The Basics on Rocket Mass Heaters

Take wood heat to a new level with rocket mass heaters.


| January/February 2015


If you think curling up next to a roaring fire during the cold winter months is pleasant, wait until you grab a book and settle on the warm bed of a rocket mass heater. The heated thermal mass remains warm for hours, offering an immensely comfortable and practical living space.

Rocket mass heaters are a contemporary adaptation to the long-standing technology of masonry stoves where the goal is to heat a thermal battery that slowly releases its warmth rather than attempting to continually heat the air in the room.

One of the primary differences is a rocket mass heater has an extended horizontal “bed” that can be utilized as a functional area. While it has a larger footprint than the vertically built masonry stoves, the simple design and fairly inexpensive materials of a rocket mass heater make it a task practically any thoughtful do-it-yourselfer can tackle.

Rocket mass heater or woodstove?

Broken down in the simplest form, a rocket mass heater consists of a vertical feed tube, a combustion chamber, a heat riser, and a thermal bank that encloses the exhaust tubes. It requires a fraction of the fuel — about a quarter of the typical amount used in a season with a woodstove — and burns cleanly.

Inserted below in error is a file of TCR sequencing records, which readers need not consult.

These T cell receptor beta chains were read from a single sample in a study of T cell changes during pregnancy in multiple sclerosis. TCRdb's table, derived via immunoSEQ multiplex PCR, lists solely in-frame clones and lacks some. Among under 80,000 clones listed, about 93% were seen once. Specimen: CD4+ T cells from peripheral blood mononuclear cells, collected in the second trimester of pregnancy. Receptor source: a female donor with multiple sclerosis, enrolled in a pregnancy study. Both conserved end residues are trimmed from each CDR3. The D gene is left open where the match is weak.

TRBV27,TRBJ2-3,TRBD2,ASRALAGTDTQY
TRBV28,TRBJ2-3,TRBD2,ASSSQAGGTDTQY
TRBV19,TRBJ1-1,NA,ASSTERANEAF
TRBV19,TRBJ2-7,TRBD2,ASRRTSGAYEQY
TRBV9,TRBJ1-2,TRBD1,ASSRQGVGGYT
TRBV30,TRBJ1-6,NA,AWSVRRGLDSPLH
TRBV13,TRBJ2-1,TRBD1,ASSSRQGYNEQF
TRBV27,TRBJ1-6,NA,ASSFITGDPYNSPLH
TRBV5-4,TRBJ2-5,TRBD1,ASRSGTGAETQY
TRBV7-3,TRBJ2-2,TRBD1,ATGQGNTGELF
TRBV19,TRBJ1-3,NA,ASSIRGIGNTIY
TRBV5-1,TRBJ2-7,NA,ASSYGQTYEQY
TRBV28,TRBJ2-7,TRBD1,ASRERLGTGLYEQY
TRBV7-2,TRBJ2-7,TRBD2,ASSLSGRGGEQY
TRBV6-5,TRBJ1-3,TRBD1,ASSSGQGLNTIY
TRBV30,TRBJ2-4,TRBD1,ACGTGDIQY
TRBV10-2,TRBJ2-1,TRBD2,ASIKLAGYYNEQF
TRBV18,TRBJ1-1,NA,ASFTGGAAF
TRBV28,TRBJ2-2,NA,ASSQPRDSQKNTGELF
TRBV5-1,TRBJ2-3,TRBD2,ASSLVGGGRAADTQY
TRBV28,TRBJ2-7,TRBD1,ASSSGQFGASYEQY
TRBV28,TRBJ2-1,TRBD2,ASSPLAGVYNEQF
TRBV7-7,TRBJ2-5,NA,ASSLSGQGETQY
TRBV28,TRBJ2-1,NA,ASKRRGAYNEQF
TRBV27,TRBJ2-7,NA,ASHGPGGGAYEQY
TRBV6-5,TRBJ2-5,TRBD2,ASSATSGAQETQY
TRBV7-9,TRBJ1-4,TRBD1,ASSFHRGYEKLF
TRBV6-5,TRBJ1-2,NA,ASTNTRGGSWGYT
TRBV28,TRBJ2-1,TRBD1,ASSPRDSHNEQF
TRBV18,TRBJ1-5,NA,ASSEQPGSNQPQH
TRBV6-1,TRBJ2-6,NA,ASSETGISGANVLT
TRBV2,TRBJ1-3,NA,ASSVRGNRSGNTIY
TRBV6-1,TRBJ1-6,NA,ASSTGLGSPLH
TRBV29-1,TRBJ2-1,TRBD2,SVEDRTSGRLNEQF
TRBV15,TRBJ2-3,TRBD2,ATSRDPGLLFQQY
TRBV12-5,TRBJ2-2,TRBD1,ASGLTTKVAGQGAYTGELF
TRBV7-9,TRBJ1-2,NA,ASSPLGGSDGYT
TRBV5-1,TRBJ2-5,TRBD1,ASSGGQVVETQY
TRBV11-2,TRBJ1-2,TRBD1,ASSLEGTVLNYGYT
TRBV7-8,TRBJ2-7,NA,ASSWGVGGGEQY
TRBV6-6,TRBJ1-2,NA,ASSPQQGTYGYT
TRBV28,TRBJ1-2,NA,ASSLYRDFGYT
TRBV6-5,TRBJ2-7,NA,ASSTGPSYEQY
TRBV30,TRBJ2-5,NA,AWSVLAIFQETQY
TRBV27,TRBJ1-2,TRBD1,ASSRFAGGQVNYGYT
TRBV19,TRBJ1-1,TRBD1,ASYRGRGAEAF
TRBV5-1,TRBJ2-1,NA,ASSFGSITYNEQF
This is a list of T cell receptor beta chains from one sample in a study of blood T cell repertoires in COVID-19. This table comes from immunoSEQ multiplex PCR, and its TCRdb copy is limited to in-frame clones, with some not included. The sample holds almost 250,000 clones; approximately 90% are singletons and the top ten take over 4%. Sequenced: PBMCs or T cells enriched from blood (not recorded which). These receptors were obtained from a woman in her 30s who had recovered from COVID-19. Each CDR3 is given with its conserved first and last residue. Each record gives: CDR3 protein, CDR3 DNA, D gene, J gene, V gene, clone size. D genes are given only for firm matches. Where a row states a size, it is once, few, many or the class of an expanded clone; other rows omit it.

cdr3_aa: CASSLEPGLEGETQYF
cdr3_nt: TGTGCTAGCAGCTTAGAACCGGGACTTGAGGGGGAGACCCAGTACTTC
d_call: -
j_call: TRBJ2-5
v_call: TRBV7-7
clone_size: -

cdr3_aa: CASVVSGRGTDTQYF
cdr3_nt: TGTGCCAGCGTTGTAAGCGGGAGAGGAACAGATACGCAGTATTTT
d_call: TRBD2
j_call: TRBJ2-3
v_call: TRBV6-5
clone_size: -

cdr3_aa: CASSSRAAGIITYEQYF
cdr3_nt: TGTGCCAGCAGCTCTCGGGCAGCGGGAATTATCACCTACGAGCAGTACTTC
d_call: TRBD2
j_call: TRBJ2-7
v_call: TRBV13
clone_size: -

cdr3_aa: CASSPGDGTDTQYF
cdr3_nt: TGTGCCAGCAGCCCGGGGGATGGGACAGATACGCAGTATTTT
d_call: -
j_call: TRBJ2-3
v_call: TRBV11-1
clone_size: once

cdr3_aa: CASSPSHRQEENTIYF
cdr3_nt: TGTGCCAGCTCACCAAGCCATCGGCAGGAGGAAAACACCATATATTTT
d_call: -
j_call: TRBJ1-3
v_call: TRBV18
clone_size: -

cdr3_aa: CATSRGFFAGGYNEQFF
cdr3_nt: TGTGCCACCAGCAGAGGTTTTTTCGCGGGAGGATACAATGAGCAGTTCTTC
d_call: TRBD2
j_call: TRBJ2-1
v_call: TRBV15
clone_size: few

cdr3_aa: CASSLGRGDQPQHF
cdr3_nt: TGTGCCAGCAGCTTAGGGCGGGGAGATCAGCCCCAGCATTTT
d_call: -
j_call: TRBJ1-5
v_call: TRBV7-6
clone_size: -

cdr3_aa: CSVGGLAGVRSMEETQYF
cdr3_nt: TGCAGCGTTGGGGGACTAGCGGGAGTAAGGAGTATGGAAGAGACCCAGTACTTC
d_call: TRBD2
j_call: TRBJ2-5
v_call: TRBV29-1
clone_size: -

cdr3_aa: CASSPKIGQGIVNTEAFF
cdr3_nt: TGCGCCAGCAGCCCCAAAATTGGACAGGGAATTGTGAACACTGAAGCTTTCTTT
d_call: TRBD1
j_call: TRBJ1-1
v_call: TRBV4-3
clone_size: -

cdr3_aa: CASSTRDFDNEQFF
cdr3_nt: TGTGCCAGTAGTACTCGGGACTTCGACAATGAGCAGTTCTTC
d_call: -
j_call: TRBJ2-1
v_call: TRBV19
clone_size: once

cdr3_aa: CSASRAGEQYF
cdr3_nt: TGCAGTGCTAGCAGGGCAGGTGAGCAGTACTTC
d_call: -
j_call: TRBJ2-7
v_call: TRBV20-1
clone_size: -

While most people who heat their own homes are accustomed to wood heat, either with a woodstove or pellet stove, Erica Wisner says, “What we’re doing is no longer considered a woodstove.” Wisner and her husband, Ernie, teach workshops throughout the country, and focus their efforts researching the behavior of fire and improving the design features of rocket mass heaters. Rocket mass heaters eliminate the hot and cold cycles that are typical with woodstoves. A woodstove heats up, and cools off within hours, requiring more fuel.

“The real problem comes with overnight heating,” Wisner says. Most of the time people either bank the stove to keep it smoldering or they wake up to a cold house. “If you smolder a fire overnight, then you’re losing a lot of heat from the wood, and potentially creating creosote.”







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